Sunday’s contest is the kind of game Tebow relishes. He responds to pressure. He won two national championships at Florida. Five of his seven victories this season were come-from-behind wins.
“I love playing in big games,” he said.
Regardless, it will be another chance for Tebow to step on the big stage and showcase not just his football skills, but himself. He knew from a young age his calling wasn’t to simply throw a ball.
“It’s unfortunate so many people think, ‘Oh, because I score touchdowns or play this game, I’m doing something important,’ ” Tebow said. “No, I’m playing a game. But I think what you can do with that platform can be very important. Hopefully that’s something that I take advantage of, the platform that football has given me to make a difference.”
The doubters were always there. In fact, many of those who now count themselves as Tebow’s most devout believers didn’t necessarily start that way.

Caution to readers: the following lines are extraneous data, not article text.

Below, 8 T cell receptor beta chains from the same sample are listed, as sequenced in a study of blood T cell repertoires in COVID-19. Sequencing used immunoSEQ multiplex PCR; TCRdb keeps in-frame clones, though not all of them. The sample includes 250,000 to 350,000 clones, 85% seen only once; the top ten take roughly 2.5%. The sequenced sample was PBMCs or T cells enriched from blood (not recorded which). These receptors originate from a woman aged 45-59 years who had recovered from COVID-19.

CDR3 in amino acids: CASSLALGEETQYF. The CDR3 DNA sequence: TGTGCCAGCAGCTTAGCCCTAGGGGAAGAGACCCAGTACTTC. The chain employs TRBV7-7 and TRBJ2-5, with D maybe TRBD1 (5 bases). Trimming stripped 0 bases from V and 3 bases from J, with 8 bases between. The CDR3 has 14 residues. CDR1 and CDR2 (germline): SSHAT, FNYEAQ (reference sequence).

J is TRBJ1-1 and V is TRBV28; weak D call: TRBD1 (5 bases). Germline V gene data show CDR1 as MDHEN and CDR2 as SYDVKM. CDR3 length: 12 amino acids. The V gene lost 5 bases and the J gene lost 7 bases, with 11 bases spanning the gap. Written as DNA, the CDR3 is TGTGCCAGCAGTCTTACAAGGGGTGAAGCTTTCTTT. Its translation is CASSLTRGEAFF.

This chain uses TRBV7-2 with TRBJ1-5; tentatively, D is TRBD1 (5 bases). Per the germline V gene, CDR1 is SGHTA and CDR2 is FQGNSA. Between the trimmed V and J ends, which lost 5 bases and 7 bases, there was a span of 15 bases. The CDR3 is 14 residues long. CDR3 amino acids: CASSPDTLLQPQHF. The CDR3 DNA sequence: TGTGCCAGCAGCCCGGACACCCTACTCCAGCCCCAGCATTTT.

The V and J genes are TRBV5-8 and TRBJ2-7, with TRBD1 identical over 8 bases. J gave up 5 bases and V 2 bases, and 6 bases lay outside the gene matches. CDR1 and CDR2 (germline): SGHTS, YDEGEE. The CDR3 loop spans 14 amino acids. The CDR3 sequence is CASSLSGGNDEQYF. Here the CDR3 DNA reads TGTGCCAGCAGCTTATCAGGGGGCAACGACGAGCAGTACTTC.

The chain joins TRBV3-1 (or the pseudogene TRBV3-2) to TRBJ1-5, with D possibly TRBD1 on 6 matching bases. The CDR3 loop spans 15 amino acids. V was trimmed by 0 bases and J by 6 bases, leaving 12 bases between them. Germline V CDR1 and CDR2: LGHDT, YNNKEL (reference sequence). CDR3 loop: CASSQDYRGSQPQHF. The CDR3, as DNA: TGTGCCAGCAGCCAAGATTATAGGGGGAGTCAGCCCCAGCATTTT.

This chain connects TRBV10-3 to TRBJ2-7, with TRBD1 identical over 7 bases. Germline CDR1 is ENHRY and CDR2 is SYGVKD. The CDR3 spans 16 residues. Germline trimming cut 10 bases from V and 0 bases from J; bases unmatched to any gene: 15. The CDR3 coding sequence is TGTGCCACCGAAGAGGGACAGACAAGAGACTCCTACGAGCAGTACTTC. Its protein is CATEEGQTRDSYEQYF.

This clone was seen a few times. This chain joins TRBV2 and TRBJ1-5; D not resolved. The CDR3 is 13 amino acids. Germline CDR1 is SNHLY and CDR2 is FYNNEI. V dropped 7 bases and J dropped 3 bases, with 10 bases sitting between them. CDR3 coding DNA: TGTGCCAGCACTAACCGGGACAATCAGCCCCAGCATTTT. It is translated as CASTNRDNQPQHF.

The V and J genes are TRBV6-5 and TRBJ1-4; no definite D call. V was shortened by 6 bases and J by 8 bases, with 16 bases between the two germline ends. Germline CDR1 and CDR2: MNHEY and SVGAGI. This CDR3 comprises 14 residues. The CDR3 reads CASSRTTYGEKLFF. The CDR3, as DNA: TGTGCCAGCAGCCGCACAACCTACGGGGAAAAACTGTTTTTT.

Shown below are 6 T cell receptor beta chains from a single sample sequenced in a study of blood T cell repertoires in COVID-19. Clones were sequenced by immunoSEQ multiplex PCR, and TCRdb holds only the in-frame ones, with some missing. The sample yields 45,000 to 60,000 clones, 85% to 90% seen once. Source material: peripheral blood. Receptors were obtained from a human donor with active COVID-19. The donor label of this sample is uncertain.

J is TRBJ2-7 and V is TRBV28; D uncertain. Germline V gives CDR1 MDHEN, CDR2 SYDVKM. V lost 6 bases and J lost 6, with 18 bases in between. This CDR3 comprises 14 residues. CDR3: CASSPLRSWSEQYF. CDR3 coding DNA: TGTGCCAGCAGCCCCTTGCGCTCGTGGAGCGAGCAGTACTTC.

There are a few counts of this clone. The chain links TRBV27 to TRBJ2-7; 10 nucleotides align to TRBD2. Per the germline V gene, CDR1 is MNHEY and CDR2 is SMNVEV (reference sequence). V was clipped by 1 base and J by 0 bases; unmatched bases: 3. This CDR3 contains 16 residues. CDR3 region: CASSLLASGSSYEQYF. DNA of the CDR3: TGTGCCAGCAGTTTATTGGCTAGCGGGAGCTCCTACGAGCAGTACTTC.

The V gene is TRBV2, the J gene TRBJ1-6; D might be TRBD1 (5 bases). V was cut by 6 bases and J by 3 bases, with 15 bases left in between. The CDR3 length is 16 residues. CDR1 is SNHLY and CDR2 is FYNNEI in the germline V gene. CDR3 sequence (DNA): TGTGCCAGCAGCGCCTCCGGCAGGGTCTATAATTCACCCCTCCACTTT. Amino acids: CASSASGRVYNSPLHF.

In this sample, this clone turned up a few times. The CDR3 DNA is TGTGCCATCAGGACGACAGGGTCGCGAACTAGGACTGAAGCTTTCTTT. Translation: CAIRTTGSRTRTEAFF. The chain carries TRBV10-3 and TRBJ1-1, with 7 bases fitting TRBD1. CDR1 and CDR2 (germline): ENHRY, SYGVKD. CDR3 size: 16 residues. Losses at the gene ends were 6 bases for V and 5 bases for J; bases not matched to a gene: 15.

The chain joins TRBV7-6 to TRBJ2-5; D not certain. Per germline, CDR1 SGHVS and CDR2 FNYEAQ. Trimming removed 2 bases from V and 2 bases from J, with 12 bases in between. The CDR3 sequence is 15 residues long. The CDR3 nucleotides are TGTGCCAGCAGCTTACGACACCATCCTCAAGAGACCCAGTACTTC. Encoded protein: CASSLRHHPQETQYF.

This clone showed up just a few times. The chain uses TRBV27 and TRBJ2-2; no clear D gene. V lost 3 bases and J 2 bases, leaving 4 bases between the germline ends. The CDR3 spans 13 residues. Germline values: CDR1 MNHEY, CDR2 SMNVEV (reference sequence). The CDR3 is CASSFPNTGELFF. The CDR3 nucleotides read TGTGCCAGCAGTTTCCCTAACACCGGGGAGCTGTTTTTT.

Tebow transferred to Nease High in Ponte Vedra, Fla., after his freshman year. His previous school played him at linebacker, but he wanted to be a quarterback. Nease had a new coach who didn’t know what to do with his new player, who was bigger and stronger than any lineman. They broke from their first spring practice and the coaches went indoors to chat.
“Two and a half hours passed and when I came out, it was getting dark,” said Craig Howard, Tebow’s high school coach. “It was misty, raining, and someone was still out there on the practice field.”
Tebow was throwing a variety of routes, tossing a ball, walking to pick it up and throwing it again. Over and over.
“I told our coaches, ‘This is the hardest working kid I’ve ever seen in my life. We’re going to have a heck of a team next year,” said Howard, now the coach at Southern Oregon University.
Tebow helped Nease win a state championship and was one of the hottest recruits Florida had seen, with 70-some scholarship offers. By the time Meyer took the Gators’ coaching job in 2005, no one had to brief him on Tebow.
“It was being jammed down my throat from the minute I stepped on the runway and arrived in Gainesville,” he said. “I was probably like the rest of the country.I watched some videotape, I had some concerns. I wanted to be a skeptic. No way this kid is all these things, give me a break with the missionary work. So I was a lot like a lot of people. I actually didn’t want to like him.”